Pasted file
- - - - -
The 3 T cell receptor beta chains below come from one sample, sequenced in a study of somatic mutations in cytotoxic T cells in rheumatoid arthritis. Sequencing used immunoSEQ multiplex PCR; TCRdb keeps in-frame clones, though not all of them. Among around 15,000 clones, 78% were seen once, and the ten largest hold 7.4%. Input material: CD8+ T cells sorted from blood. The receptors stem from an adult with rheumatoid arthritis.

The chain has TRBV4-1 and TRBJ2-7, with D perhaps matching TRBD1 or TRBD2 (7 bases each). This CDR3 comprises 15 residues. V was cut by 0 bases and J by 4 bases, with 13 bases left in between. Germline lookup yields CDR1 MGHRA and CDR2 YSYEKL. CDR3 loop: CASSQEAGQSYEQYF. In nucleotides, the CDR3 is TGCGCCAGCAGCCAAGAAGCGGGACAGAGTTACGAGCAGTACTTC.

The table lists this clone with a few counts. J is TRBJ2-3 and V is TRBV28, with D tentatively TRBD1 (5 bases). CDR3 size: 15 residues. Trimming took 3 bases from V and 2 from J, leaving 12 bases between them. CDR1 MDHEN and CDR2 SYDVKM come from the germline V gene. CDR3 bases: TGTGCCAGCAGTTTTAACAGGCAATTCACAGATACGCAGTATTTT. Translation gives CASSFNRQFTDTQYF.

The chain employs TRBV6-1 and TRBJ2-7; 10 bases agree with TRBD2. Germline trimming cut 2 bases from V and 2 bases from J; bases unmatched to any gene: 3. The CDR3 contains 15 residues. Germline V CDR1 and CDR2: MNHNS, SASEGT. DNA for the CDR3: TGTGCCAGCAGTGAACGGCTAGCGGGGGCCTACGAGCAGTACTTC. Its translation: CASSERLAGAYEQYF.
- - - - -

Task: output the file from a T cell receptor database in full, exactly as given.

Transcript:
The 3 T cell receptor beta chains below come from one sample, sequenced in a study of somatic mutations in cytotoxic T cells in rheumatoid arthritis. Sequencing used immunoSEQ multiplex PCR; TCRdb keeps in-frame clones, though not all of them. Among around 15,000 clones, 78% were seen once, and the ten largest hold 7.4%. Input material: CD8+ T cells sorted from blood. The receptors stem from an adult with rheumatoid arthritis.

The chain has TRBV4-1 and TRBJ2-7, with D perhaps matching TRBD1 or TRBD2 (7 bases each). This CDR3 comprises 15 residues. V was cut by 0 bases and J by 4 bases, with 13 bases left in between. Germline lookup yields CDR1 MGHRA and CDR2 YSYEKL. CDR3 loop: CASSQEAGQSYEQYF. In nucleotides, the CDR3 is TGCGCCAGCAGCCAAGAAGCGGGACAGAGTTACGAGCAGTACTTC.

The table lists this clone with a few counts. J is TRBJ2-3 and V is TRBV28, with D tentatively TRBD1 (5 bases). CDR3 size: 15 residues. Trimming took 3 bases from V and 2 from J, leaving 12 bases between them. CDR1 MDHEN and CDR2 SYDVKM come from the germline V gene. CDR3 bases: TGTGCCAGCAGTTTTAACAGGCAATTCACAGATACGCAGTATTTT. Translation gives CASSFNRQFTDTQYF.

The chain employs TRBV6-1 and TRBJ2-7; 10 bases agree with TRBD2. Germline trimming cut 2 bases from V and 2 bases from J; bases unmatched to any gene: 3. The CDR3 contains 15 residues. Germline V CDR1 and CDR2: MNHNS, SASEGT. DNA for the CDR3: TGTGCCAGCAGTGAACGGCTAGCGGGGGCCTACGAGCAGTACTTC. Its translation: CASSERLAGAYEQYF.